This effect is an extremely clever idea - Typical Kranzo
The production quality is horrible - Typical Kranzo
I love the guy. He's funny, extremely smart and has a ton of great ideas. However, in most cases, the Kranzo products I've reviewed end up having severe production quality issues. Unfortunately in the case of this particular effect, the production quality problems make the effect unusable.
The production issues start on the packaging (but don't stop there). On the back cover, we are given a brief history of the effect. As Kranzo points out, it was created by U.F. Grant 80 ish years ago. It has inspired many variations, including "Flashback by Larry Beck and Lee Earl." Notice that both names are spelled wrong. It's Larry Becker and Lee Earle with an "E" at the end.
Obviously, this gross error does not mean the effect is unworkable. Or does it? It's a warning sign and evidence of the lack of effort that seems to have gone into the production of this product.
Unfortunately, some of the errors I cannot point out in this review without exposing the secret. I will do my best to keep the method on the down-low while keeping the problems on the up-high(?)
The instructions are 2 pages long and 100 duplicate pages of a magazine page that you secretly slip into a copy of Newsweek or Time Magazine. The pages are gimmicked in such a way that you can have the spectator pick any word (long word - think MOABT) and you can read their mind. The instructions mention the word "Railroad" as being a keyword on the bottom of one of the pages . . . it's not there. In fact, "Railroad" is the wrong "R" word (this makes more sense if you know the method).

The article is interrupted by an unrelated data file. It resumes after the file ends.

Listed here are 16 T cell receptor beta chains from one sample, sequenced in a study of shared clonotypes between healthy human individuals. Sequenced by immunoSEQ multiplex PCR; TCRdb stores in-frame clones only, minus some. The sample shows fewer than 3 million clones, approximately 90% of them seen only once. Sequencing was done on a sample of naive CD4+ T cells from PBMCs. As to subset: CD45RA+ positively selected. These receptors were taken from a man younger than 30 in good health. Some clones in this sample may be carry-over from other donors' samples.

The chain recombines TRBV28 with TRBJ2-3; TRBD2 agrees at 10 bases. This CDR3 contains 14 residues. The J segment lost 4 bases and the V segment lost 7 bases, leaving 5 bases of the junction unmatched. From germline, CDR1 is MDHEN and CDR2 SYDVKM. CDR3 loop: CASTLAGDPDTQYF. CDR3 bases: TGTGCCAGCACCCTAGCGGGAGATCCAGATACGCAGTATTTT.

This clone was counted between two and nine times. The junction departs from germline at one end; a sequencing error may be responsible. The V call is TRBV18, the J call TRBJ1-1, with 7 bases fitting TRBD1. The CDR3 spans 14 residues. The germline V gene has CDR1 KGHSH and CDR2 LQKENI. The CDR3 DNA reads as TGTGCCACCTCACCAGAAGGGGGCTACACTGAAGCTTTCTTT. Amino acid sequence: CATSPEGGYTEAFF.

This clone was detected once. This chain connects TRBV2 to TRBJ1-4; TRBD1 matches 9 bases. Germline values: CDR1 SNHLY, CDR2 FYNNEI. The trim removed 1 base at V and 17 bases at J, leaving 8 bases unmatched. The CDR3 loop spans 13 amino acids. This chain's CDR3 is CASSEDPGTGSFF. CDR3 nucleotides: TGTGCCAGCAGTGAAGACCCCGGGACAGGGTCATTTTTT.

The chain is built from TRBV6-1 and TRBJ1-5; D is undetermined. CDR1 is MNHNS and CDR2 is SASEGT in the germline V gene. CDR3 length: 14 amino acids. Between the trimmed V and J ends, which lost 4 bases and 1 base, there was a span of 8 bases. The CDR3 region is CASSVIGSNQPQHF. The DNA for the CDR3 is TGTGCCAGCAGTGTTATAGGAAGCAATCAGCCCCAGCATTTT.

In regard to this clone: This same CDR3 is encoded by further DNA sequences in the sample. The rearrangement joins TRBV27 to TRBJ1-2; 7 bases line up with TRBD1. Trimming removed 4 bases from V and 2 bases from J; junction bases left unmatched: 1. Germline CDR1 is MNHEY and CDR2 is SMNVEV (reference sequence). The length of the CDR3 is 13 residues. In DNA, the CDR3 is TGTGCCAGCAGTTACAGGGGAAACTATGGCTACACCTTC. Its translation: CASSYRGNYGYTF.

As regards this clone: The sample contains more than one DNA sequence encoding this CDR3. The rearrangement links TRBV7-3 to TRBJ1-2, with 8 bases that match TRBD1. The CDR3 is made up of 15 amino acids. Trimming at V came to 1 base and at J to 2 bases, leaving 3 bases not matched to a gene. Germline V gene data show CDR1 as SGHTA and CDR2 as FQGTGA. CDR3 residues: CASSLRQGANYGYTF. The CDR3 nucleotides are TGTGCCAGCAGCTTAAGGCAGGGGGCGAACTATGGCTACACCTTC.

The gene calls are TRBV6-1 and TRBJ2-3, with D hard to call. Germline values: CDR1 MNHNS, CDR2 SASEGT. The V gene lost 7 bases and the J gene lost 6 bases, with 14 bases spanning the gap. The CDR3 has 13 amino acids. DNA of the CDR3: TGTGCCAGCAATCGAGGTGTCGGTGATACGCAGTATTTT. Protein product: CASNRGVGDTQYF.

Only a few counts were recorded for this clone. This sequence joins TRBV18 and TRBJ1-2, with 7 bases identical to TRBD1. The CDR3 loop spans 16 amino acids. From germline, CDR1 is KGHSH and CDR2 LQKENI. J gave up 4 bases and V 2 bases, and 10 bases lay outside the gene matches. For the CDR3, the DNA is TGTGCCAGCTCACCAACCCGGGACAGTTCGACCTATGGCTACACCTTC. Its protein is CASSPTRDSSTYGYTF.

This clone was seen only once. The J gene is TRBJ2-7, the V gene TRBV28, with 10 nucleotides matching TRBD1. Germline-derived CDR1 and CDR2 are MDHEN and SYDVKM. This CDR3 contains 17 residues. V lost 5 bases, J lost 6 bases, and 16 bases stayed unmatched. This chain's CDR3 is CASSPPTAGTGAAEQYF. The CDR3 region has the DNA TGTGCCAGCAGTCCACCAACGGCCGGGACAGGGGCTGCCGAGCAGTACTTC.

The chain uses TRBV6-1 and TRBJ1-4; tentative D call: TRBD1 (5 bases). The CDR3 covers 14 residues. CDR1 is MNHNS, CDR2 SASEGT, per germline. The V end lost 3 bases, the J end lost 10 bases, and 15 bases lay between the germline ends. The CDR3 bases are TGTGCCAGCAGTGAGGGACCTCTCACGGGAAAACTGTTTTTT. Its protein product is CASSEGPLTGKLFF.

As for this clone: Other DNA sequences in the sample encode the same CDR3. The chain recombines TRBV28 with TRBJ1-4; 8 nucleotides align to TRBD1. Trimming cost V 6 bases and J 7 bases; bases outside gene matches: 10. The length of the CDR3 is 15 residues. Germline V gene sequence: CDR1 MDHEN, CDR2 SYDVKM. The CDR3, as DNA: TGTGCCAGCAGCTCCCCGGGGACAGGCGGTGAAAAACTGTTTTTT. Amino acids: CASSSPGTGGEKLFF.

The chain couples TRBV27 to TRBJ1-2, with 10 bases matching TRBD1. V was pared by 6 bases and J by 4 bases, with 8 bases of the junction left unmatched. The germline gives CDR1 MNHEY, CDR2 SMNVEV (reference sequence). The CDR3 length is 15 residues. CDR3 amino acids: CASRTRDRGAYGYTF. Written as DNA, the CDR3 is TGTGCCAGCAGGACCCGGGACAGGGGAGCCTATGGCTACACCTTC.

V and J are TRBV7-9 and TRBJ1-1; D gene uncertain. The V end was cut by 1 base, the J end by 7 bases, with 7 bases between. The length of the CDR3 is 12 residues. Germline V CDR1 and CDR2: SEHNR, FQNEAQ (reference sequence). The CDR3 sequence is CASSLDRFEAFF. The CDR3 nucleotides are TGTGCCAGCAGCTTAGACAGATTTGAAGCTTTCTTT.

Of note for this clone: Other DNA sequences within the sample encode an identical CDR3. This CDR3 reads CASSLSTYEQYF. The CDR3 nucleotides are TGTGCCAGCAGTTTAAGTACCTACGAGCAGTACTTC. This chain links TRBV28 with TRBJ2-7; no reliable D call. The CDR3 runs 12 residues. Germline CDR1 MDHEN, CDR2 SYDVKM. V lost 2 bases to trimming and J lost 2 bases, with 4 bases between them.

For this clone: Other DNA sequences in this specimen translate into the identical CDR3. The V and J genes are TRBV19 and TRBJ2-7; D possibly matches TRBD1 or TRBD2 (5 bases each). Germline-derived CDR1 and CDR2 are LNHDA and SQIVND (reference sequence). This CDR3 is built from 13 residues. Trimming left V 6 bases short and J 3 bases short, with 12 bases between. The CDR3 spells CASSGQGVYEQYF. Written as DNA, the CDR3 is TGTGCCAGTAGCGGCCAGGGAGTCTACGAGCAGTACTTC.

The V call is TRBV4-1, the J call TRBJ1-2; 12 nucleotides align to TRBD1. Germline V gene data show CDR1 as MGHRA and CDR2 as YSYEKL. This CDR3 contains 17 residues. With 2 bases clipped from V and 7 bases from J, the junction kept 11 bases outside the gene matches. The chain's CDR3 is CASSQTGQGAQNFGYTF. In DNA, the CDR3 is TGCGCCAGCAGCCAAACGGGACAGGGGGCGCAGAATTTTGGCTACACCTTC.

The instructions tell you to have the person point to any section on the page and start reading it to herself for a moment . . . yeah . . . that's not gonna work. First of all, there are repeated typos and grammar and sentence structure errors riddled throughout both sides of the gimmicked sheet. Any spectator reading just one sentence anywhere on the page will immediately know that this is clearly not something written by pros at Newsweek or Time Magazine.
For Example, here's a sentence from the sheet: "That was the first time our quarterback"
Yep . . . it just ends there with no period at the end. It happens to be at the bottom of the first column of the page, so the natural thing to do is go to the top of the next column to find the rest of the sentence, but nope. You end up with this "Then we went to the farmhouse which had a grasshopper den in each room. When the hurricane came thru with the full intercourse it made all the jellyfish wash up on shore. We all saw a kangaroo die which was very sad."
Honestly, does that sound like something you would read in Time magazine on a page that has the header "Technology" boldly printed at the top of page? There are cases of words smashed together (thespace is missing betweenthem). Due to the method of the effect, the errors are repeated in several places on both sides of the page. Anywhere on the page that the spectator stops to read will make no sense whatsoever and will either tip the method at worst or leave the spectator feeling like something was very fishy with that page at best.
If I were grading the idea, I'd give it a 4 or better star. In fact the magazine sheets and instructions are beautifully printed and look really good and would pass for the real thing if the spectator didn't have to read the words on the page. But as it is, I cannot recommend this. Sorry folks. I was going to give it a 1 star verdict, but with an asking price of $100 for something so poorly produced, I can't even do that. I was then going to give it a half star, but then I realized that the ad copy is misleading and the video demo is very misleading.
Kranzo says, they can look at the page and think of ANY word, and you just tell them what it is. That is NOT true. It cannot be ANY word on the page. And you must know one piece of information before revealing the word. The one piece of information can ONLY be gained by pumping or guessing.
Zero Stars with a Stone Status of Complete and Utter Rubble.